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The vertical characteristics of aerosol and clouds are of great significance for the study of many scientific issues, such as the interaction between aerosol and clouds, the mechanism of atmospheric pollution generation, and so on (Lohmann and Feichter, 2005; Kulmala et al., 2004; Miffre et al., 2010). The high-precision detection of aerosol and cloud microphysical parameters at vertical altitudes is important. At present, the main methods for obtaining atmospheric-aerosol or cloud microphysical parameters include in situ observation (He et al., 2019; Moore et al., 2021; Gao et al., 2022a, b) and remote sensing observation (Vivekanandan et al., 2020; Johnson et al., 2009). People can obtain microphysical parameters of clouds or aerosol at vertical altitudes by mounting in situ observation instruments on equipment such as airplanes or balloons (Kaufman et al., 1998; Cai et al., 2022), but this method has a low detection frequency and cannot obtain continuous observation data with high temporal and spatial resolutions (Zhao et al., 2018). Lidar, with its advantages of high temporal and spatial resolutions and a high detection sensitivity, has been widely used in the field of atmospheric detection and has important application potential in detecting the optical and microphysical parameters of atmospheric aerosol and clouds (Vivekanandan et al., 2020; Hara et al., 2018; Siomos et al., 2017; Kanitz et al., 2013; Dionisi et al., 2018).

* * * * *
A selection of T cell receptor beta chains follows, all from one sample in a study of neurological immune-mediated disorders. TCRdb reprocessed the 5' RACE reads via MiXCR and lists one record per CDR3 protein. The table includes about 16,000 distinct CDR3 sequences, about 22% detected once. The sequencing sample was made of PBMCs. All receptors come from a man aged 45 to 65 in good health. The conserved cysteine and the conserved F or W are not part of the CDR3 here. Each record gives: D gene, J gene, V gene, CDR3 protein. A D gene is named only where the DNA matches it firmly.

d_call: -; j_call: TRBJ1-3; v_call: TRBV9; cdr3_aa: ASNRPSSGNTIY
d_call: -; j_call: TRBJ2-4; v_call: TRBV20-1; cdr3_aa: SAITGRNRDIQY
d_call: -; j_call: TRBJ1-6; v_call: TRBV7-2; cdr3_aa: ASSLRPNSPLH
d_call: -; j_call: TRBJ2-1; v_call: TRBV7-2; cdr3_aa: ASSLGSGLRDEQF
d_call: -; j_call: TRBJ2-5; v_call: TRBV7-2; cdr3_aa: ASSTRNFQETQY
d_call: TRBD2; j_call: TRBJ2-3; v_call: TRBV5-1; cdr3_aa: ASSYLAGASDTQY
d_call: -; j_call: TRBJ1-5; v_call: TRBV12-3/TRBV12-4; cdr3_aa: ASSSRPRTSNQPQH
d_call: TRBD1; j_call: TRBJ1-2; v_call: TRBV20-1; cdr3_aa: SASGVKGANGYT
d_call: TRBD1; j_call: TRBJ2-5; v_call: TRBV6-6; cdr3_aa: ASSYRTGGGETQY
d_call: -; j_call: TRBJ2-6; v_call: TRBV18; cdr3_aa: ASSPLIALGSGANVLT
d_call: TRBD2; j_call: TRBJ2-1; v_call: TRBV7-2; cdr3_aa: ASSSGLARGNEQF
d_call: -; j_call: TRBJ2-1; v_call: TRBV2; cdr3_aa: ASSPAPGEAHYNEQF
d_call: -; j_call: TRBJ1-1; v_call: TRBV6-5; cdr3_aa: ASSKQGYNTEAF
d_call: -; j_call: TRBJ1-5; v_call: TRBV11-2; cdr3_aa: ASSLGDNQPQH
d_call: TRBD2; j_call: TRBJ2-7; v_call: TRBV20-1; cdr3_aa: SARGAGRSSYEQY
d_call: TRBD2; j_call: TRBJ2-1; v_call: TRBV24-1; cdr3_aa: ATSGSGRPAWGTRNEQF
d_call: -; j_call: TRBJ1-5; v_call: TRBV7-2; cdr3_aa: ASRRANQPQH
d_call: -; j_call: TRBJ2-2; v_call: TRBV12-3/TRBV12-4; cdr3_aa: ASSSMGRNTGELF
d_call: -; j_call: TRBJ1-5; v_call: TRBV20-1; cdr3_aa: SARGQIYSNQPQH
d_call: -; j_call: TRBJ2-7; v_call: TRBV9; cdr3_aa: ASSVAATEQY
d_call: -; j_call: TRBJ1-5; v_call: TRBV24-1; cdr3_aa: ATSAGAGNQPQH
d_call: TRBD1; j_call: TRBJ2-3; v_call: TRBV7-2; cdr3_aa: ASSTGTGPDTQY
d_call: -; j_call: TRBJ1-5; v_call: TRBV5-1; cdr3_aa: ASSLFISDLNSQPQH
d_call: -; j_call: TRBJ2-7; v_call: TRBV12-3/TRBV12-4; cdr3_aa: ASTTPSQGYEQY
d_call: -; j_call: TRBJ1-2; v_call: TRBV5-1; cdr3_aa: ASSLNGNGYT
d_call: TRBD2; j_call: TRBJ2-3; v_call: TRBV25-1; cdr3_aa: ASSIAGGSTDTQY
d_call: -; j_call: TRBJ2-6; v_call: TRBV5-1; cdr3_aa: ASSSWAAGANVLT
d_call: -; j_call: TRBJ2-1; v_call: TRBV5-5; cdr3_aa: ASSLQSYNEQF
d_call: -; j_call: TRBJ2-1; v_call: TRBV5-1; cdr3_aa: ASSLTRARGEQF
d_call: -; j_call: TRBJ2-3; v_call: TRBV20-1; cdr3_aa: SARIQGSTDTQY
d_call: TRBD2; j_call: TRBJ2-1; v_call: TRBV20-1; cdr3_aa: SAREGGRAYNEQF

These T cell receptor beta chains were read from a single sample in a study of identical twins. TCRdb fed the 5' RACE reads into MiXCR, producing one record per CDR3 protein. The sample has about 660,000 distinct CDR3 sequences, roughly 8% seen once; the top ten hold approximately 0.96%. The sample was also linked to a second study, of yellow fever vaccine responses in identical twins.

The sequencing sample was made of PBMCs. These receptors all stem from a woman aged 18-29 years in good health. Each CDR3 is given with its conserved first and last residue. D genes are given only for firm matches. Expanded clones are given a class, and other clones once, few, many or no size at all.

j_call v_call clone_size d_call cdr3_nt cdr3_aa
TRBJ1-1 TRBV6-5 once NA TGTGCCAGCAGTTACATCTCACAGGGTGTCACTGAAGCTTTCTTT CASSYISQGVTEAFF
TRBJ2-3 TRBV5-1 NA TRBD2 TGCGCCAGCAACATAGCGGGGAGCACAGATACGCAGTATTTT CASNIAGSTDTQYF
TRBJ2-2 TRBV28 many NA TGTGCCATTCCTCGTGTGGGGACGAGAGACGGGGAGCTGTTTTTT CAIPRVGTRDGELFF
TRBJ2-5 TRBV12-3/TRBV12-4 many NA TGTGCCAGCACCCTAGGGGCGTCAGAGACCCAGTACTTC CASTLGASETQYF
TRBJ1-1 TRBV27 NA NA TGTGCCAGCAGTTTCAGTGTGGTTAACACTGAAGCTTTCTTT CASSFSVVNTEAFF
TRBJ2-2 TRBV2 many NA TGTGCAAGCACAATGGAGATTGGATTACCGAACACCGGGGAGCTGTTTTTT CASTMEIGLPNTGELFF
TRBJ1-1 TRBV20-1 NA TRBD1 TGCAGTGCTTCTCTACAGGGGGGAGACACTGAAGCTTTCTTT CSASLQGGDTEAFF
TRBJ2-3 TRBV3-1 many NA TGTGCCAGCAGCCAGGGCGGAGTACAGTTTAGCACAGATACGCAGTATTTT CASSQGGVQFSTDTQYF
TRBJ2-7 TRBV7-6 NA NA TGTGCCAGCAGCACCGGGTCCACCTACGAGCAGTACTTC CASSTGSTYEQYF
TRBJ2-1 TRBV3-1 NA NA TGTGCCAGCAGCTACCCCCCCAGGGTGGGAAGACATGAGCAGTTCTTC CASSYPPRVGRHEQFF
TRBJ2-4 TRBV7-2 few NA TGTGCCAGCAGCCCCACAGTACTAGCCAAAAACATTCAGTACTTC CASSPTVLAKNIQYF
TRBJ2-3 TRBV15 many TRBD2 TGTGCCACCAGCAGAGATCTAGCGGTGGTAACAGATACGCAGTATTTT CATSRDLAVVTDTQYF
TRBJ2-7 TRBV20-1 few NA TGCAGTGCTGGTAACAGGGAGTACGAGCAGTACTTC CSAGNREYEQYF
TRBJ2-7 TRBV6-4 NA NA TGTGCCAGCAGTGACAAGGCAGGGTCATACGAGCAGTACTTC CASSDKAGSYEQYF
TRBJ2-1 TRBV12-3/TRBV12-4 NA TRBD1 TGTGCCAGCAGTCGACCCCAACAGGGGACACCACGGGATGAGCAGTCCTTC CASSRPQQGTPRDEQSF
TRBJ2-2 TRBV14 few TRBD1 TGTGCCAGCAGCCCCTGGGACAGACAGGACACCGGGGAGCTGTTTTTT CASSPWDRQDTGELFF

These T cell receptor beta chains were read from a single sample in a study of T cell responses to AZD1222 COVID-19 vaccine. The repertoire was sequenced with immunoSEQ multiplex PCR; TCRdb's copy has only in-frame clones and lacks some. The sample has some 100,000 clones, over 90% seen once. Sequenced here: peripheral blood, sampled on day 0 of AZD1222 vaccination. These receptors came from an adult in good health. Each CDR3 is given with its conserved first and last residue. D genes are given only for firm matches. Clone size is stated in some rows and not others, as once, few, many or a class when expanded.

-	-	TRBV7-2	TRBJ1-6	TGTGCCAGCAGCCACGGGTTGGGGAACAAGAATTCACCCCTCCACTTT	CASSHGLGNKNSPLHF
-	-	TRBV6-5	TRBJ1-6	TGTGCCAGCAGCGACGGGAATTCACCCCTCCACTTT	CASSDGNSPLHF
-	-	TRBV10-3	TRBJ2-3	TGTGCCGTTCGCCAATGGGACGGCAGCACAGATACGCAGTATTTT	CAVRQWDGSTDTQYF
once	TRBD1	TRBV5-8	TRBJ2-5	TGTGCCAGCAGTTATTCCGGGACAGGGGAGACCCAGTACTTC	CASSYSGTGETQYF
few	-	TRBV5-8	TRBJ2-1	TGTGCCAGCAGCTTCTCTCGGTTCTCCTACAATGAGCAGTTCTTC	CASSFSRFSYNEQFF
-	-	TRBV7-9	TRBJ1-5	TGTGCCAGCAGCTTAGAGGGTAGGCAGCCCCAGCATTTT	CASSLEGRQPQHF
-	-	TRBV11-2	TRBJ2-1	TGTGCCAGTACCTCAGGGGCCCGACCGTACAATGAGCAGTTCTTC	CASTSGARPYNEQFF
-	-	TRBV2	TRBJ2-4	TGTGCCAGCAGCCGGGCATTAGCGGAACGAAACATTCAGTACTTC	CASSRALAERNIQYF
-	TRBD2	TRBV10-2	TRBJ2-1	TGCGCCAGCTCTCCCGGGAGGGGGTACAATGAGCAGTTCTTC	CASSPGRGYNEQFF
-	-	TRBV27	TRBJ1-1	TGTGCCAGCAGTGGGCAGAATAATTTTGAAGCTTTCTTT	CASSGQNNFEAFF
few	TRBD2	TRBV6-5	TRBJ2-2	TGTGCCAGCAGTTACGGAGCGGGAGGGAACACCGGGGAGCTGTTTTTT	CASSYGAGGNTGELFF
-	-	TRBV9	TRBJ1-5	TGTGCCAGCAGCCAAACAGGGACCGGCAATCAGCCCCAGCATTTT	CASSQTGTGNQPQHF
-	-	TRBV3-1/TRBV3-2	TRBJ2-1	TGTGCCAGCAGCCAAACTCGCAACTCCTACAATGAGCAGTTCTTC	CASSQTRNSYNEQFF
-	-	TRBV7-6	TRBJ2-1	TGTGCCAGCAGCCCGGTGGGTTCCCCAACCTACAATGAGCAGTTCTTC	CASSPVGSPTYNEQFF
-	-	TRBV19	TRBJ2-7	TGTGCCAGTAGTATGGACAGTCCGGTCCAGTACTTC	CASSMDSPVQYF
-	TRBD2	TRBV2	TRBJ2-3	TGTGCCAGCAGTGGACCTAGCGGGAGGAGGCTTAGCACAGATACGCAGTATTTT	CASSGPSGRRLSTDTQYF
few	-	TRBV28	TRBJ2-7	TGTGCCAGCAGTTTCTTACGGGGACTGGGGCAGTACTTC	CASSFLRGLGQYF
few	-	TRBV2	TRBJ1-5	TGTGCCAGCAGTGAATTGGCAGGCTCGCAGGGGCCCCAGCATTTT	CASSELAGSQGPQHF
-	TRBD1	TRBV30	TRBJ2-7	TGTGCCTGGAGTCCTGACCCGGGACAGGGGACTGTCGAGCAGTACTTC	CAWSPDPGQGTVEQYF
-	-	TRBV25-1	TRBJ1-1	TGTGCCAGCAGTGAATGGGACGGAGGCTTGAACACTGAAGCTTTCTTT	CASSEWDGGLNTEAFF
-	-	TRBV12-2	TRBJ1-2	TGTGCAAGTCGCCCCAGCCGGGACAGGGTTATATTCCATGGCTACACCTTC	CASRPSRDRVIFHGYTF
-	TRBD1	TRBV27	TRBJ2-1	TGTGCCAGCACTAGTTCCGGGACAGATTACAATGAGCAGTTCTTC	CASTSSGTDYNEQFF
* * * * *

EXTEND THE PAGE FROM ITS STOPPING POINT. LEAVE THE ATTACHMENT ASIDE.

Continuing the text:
The remote sensing detection of aerosol microphysical parameters mainly uses three-wavelength lidar, which can obtain four or more optical parameters (usually requiring two extinction coefficients at 355 and 532 nm and three backscatter coefficients at 355, 532, and 1064 nm) for the retrieval of aerosol microphysical parameters (Veselovskii et al., 2004; Müller et al., 1999; Veselovskii et al., 2009). The regularization algorithm (Kolgotin et al., 2023; Veselovskii et al., 2002), the principal component analysis (PCA) technique (de Graaf et al., 2013), and the linear estimation algorithm (Veselovskii et al., 2012) have been used for determining the aerosol bulk properties. These algorithms do not require the assumption of a complex refractive index or aerosol particle size distribution (APSD); thus, they have been widely studied, but their applications are limited. The inversion results are unstable, and there will be good results under certain spectral types; however, in some cases, the inversion error is very large. In addition to this, the above methods require complex lidar hardware systems (Di et al., 2018a; Meskhidze et al., 2021; Müller et al., 2014). Therefore, the above algorithms cannot be applied well in most lidar systems (most lidars in AERONET are dual-wavelength), and it is necessary to establish a more reasonable method for inverting microphysical parameters. For clouds, there are two methods used for the detection of cloud microphysical parameters. The first method is using lidar–radar synergy for cloud microphysical parameters (Wang and Sassen, 2002; Vivekanandan et al., 2020; Zhang et al., 2021), which can achieve the retrieval of cloud droplets with large cloud particles. For thin and sparse clouds or nascent clouds, cloud droplet particles are usually small and cannot be detected by millimeter-wave cloud radar, which affects the application of this method. The second method is to use multiple scattering information in clouds detected by multi-field-of-view (FOV) or dual-FOV lidar to retrieve the microphysical parameters of water clouds (Wang et al., 2022). However, in order to obtain multiple scattering signals using ground-based lidar, the larger FOV of a telescope is required, which will greatly affect daytime detection.